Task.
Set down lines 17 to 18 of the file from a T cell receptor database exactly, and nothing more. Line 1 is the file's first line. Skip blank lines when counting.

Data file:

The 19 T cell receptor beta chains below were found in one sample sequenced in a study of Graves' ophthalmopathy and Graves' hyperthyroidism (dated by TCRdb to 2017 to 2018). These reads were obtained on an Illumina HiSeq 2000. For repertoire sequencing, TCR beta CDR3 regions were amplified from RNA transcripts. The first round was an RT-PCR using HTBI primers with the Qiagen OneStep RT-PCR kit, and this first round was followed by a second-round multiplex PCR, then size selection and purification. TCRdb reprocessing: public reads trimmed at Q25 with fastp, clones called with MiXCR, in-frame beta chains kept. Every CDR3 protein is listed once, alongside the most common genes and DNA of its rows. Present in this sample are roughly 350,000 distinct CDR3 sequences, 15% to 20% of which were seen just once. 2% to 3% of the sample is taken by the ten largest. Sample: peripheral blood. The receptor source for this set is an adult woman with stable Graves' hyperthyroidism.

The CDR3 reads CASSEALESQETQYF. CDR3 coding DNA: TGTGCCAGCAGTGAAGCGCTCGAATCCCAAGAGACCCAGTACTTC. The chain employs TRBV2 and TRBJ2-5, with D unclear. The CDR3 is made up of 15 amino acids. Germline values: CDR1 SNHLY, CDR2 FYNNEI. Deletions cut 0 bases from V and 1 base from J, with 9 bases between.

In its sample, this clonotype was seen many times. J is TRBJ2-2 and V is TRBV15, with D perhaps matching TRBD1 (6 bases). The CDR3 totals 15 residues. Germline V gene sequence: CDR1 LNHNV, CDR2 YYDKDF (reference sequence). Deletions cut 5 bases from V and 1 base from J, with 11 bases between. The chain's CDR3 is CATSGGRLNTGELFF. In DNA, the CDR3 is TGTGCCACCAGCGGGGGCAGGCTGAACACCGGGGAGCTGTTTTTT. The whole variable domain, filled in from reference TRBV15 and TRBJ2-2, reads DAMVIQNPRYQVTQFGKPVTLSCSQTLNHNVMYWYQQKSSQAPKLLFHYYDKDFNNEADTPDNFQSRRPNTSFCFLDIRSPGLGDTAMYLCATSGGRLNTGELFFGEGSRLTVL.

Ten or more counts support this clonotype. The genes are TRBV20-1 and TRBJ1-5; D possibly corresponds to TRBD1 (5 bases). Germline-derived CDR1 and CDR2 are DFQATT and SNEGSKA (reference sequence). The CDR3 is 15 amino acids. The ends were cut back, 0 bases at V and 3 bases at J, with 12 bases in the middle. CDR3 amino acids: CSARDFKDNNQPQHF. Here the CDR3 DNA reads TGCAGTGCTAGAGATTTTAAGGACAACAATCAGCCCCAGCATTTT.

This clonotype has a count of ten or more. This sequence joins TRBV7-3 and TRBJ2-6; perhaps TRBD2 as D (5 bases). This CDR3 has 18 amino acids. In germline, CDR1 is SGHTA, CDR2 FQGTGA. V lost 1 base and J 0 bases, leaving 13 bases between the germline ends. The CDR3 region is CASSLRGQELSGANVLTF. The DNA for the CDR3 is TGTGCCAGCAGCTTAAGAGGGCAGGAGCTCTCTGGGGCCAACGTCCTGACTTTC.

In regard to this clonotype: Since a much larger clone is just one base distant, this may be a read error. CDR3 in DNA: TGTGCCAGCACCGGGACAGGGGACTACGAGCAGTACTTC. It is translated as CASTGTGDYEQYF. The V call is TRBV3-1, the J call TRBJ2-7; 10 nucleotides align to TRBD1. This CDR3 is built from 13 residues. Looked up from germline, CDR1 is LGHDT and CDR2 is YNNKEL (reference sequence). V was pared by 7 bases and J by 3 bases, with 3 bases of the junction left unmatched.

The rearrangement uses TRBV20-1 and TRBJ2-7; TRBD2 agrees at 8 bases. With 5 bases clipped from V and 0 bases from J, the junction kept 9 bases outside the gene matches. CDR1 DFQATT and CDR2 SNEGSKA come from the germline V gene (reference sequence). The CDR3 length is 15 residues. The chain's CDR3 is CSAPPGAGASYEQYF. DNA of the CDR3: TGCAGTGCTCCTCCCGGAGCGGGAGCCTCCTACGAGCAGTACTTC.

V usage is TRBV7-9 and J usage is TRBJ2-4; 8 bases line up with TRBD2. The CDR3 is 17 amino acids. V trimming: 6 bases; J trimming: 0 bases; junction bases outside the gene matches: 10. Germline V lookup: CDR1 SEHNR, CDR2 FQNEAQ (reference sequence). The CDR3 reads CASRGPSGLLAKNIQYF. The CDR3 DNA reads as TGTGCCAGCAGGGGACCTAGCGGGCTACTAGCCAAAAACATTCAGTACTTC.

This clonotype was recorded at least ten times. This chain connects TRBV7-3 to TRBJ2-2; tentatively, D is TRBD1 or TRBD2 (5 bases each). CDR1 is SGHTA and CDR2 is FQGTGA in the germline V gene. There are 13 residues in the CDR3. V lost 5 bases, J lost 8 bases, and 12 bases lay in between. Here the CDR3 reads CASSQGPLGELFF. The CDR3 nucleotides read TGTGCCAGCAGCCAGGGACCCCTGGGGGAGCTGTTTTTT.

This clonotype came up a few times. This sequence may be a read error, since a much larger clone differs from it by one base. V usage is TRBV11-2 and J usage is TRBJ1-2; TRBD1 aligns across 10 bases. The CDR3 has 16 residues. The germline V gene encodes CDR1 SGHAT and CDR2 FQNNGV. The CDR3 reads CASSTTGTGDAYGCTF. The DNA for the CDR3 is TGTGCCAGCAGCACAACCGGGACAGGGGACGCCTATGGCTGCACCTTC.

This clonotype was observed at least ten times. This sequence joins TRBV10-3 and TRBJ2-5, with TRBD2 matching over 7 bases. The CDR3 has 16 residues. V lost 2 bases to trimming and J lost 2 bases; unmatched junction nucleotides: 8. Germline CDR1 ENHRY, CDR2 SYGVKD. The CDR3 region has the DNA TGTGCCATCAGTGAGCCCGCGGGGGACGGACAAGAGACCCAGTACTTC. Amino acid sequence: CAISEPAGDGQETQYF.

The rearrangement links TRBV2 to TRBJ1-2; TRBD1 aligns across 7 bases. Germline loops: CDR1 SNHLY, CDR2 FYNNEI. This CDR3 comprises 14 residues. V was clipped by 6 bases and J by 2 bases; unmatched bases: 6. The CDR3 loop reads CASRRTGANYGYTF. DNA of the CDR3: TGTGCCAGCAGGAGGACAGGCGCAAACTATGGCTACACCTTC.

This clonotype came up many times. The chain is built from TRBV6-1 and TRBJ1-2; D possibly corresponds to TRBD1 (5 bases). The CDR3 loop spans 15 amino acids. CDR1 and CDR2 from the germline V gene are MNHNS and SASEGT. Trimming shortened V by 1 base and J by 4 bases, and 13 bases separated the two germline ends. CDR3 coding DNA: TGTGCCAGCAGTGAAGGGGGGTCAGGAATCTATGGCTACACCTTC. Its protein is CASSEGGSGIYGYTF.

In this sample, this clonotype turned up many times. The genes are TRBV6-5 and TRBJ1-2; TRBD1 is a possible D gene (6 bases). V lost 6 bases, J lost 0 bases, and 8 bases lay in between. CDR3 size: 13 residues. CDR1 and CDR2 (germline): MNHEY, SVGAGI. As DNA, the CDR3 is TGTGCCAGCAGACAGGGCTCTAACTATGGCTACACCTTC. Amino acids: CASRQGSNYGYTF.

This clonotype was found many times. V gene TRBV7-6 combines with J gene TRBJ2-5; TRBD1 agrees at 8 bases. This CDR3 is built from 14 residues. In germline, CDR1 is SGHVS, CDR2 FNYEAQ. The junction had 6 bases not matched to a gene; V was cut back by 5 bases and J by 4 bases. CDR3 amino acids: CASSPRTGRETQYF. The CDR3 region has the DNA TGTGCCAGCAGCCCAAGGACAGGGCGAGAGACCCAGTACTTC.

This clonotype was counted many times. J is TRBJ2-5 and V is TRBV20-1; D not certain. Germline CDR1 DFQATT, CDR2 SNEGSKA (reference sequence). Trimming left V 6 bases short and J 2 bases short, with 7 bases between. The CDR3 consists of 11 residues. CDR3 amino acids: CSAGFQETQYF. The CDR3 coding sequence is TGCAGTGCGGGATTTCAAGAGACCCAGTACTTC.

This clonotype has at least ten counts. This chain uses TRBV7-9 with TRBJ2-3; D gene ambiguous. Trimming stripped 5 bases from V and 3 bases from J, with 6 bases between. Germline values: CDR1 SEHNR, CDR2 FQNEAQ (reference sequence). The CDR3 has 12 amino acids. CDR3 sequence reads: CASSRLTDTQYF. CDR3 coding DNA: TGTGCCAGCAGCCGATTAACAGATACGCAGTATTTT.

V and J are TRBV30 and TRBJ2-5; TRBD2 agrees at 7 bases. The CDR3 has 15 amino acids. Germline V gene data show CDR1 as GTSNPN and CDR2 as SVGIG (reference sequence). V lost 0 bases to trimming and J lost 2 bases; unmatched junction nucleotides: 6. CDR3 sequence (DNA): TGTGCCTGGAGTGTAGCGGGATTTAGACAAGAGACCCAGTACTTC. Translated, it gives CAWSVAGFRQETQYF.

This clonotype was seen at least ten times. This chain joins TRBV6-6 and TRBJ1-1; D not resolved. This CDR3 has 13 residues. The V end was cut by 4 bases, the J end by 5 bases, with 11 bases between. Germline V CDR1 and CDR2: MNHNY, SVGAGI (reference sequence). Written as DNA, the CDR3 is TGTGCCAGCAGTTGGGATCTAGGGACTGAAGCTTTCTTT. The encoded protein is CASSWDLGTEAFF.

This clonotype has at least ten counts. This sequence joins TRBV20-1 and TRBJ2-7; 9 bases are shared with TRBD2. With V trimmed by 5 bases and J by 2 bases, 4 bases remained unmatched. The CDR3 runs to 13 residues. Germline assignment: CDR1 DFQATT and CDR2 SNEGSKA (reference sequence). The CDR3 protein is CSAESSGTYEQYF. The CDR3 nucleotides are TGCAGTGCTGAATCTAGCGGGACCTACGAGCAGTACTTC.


This clonotype has at least ten counts. This chain uses TRBV7-9 with TRBJ2-3; D gene ambiguous. Trimming stripped 5 bases from V and 3 bases from J, with 6 bases between. Germline values: CDR1 SEHNR, CDR2 FQNEAQ (reference sequence). The CDR3 has 12 amino acids. CDR3 sequence reads: CASSRLTDTQYF. CDR3 coding DNA: TGTGCCAGCAGCCGATTAACAGATACGCAGTATTTT.

V and J are TRBV30 and TRBJ2-5; TRBD2 agrees at 7 bases. The CDR3 has 15 amino acids. Germline V gene data show CDR1 as GTSNPN and CDR2 as SVGIG (reference sequence). V lost 0 bases to trimming and J lost 2 bases; unmatched junction nucleotides: 6. CDR3 sequence (DNA): TGTGCCTGGAGTGTAGCGGGATTTAGACAAGAGACCCAGTACTTC. Translated, it gives CAWSVAGFRQETQYF.